The Chameleon Demo Identity

Chameleon Demo Identity reads the room and adapts to audiences better than anyone. Their “natural” state tends to be soft-spoken, but they excel at being whatever the room needs them to be

Biggest strengths of the Chameleon:

  • They are quietly confident, and audiences will physically lean in to hear them
  • They understand questions before answering them, making them one of the strongest personalities at overcoming objections
  • They tend to remain neutral when situations are tense, allowing them to maintain control
  • People like people who are like themselves, so Chameleons can appear to the audience as someone who is like them

Biggest risks for the Chameleon:

  • If they are in front of an audience that isn’t qualified or is otherwise not right, they tend to get frustrated faster than other personalities
  • They tend to struggle in rooms that are hard to read, because they aren’t sure “who to be.” In this case, they tend to come off as more reserved
  • If they have to kick off the meeting, they tend to take a few minutes to “find themselves,” which can make introductions a but uncomfortable
  • There is a stark difference in how they are perceived, which is typically due to gender bias:
    • Male Chameleons are seen as confident in almost any context
    • Female Chameleons are seen as disengaged if they are reserved, and overly enthusiastic if they mirror an upbeat audience

What does a typical demo from a Chameleon look like?

Chameleons don’t like to speak unless they have something valuable to contribute. They like to take everything in before talking and pick up on details that others may miss. They are observant, which makes them excellent at discovery as they can pick up on what’s happening in the room.

Before answering a question, Chameleons will ask lots of good questions and make sure they truly understand it. They are masters of using questions to guide the audience, all while the audience thinks they are in charge.

Chameleons tend to be steadier as presenters – they maintain their composure in front of difficult audiences. This is important as it typically takes them longer to respond to a question than another personality. But if you ask a Chameleon what they think their style is, they likely will say that “they don’t have one.” This is because their normal style is steady, but then they mirror as needed.


What are The Chameleon’s presentation blind spots?

Chameleons struggle when they don’t have anything meaningful to say, which can make it difficult for them to respond quickly and adapt to different situations. They also can struggle a bit when they haven’t had time to read the audience before presenting.

Because Chameleons tend to notice things more quickly than other audiences, they are quite perceptive to an audience not being right (unqualified, not senior enough, etc) and tend to get frustrated if their time is wasted.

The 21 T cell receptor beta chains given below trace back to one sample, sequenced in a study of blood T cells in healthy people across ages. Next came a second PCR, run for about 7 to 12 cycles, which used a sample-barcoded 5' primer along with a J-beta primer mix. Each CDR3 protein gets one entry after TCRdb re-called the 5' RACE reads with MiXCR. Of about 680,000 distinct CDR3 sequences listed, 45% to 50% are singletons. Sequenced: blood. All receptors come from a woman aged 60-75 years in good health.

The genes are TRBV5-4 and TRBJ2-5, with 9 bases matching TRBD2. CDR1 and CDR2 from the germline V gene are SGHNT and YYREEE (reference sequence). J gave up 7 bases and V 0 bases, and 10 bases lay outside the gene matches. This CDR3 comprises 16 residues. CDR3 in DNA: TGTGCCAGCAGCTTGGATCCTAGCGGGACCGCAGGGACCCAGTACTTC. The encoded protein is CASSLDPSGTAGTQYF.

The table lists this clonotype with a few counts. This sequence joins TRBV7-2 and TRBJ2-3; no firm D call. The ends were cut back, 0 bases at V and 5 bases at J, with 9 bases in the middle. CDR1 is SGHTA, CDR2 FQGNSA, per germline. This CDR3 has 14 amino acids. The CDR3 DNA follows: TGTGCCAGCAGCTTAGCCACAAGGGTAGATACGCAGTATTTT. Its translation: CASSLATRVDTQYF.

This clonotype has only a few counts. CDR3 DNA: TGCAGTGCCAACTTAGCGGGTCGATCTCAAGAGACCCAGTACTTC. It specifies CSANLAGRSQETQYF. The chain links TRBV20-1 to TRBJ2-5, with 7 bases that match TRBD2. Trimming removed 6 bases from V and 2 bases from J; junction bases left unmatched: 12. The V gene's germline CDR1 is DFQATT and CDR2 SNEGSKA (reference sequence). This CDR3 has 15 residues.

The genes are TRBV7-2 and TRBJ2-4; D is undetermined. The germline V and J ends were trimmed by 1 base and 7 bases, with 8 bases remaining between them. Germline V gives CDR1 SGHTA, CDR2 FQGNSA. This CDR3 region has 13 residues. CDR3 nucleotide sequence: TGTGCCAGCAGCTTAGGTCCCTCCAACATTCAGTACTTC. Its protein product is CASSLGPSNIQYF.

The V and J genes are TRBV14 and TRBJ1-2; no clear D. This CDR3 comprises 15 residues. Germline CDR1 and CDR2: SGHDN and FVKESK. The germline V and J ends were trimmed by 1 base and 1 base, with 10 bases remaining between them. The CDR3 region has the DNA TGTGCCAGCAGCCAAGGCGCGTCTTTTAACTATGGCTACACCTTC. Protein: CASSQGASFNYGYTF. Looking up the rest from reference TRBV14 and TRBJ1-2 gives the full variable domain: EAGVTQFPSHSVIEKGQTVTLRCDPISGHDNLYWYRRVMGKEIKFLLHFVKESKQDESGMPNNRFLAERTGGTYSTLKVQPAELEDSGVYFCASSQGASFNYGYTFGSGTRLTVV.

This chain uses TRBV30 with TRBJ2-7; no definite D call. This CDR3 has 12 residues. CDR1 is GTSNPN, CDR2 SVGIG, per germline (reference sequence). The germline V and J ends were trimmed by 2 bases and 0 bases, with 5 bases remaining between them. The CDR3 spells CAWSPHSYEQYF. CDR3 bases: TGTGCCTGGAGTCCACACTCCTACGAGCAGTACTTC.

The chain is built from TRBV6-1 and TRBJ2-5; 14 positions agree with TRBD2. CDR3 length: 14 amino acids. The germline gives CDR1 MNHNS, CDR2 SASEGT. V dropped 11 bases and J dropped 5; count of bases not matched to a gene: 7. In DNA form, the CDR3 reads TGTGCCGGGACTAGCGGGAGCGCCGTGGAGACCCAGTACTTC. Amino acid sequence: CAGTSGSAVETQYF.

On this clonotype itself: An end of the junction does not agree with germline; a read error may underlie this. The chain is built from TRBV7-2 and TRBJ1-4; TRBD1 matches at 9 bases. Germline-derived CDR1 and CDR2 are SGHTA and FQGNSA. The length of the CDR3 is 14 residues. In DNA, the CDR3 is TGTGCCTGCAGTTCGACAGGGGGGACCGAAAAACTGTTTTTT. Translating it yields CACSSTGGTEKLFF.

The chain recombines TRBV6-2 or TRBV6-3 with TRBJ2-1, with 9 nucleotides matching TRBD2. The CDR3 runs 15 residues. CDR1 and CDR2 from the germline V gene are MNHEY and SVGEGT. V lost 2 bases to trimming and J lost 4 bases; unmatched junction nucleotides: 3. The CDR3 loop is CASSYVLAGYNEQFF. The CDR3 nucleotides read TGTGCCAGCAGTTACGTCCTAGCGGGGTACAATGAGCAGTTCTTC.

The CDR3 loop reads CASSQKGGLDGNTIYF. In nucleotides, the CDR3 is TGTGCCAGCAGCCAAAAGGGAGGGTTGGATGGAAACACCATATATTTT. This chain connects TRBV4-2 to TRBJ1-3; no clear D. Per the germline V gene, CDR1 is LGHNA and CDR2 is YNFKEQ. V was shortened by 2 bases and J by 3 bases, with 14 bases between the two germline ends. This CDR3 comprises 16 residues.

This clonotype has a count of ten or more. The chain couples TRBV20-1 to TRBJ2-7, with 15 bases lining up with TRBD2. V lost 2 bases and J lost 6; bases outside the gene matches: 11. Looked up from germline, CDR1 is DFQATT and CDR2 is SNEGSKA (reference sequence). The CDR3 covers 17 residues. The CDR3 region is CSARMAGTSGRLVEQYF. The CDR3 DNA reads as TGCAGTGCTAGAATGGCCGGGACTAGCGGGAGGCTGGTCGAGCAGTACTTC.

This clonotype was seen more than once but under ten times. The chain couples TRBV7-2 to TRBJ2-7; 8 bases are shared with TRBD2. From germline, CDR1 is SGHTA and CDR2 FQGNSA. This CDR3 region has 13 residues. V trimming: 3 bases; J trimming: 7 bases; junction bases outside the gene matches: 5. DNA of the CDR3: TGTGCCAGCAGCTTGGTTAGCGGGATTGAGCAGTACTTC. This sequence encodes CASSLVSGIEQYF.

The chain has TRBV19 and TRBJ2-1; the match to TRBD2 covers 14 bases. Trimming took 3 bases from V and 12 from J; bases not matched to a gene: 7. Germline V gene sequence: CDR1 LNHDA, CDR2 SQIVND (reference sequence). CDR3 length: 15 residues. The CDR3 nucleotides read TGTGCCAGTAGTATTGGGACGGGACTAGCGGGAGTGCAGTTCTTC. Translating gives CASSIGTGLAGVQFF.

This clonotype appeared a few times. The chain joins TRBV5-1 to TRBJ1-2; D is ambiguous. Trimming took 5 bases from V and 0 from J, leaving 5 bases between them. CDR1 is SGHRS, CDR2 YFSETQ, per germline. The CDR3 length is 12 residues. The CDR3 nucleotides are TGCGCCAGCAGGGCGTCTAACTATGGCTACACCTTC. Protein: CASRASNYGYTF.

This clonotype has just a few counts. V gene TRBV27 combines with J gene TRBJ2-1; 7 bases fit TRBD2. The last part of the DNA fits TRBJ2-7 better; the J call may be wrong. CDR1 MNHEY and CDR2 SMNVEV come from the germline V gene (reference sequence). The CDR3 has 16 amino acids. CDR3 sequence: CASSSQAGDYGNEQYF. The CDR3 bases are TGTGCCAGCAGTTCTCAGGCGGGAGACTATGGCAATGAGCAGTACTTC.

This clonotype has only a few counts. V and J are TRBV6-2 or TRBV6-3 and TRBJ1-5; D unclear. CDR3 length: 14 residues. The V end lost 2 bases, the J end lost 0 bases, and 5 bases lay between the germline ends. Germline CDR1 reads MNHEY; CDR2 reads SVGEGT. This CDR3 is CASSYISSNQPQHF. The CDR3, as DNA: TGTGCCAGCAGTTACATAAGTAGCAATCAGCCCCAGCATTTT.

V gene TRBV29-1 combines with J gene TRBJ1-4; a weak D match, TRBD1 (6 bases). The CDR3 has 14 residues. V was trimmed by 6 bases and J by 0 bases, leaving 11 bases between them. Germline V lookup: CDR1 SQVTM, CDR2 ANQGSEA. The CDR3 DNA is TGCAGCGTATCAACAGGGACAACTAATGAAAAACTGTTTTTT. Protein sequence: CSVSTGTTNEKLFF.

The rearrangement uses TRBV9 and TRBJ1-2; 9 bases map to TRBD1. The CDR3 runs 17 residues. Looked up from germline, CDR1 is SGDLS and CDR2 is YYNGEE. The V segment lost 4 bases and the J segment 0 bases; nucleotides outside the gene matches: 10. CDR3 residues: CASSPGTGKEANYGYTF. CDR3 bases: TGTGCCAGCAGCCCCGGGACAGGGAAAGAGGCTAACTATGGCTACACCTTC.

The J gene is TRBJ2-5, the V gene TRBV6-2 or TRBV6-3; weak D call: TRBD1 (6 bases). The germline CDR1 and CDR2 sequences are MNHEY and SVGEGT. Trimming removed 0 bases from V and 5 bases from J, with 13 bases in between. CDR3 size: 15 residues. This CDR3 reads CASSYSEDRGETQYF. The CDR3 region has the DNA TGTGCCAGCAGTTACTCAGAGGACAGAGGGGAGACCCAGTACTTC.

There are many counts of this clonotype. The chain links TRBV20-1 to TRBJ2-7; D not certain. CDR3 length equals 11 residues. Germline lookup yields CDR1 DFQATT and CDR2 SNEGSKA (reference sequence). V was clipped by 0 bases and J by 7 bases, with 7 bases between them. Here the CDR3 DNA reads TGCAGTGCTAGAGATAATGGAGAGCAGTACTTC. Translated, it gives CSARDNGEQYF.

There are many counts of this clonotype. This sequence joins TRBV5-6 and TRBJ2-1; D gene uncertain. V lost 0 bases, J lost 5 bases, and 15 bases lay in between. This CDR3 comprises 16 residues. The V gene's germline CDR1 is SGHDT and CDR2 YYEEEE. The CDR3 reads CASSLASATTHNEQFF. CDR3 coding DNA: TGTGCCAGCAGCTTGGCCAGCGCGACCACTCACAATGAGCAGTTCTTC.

Much like Planners, Chameleons like to gather as much information as possible going into a meeting, and if they are “flying blind” they tend to get uncomfortable. But the big difference is that Chameleons want to know more about not only who is in the room, but what they are like.

Unfortunately, people who don’t know Chameleons tend to misunderstand why they are quiet (especially if it’s someone who often sees a Chameleon in their “natural state”). People often mistake a Chameleon’s tendency to be quiet during a meeting as them being disengaged. This is a misunderstanding even more complicated by gender bias.

  • Male Chameleons are seen as confident
  • Female Chameleons are seen as disengaged if they are reserved, and overly enthusiastic if they mirror an upbeat audience

What is Chameleon’s most common demo fails?

Leveraging buzzwords, Narrating the demo, Slow your roll

How can the Chameleon Demo Identity deliver better demos and presentations?

Everyone needs to understand how audiences perceive them, but this is particularly important for Chameleons. And, if teammates are aware of this style, they can help dispel the potentially negative perceptions that the audience has while the Chameleon is being quiet.

You can use visuals for cues during your presentation. If you’re comfortable with your own content you can write it yourself, otherwise have a teammate help you. Powerful visuals (i.e. fun gifs) can speak for themselves, and take some of the burden off you. This is particularly useful early in the meeting, when the Chameleon hasn’t adapted yet.

Be comfortable with your style. This style can be incredibly powerful – being quietly confident can help ensure audiences will want to listen to you. And, because you’re observant to their needs, it will be easy for you to connect with those in the room and deliver killer demos.

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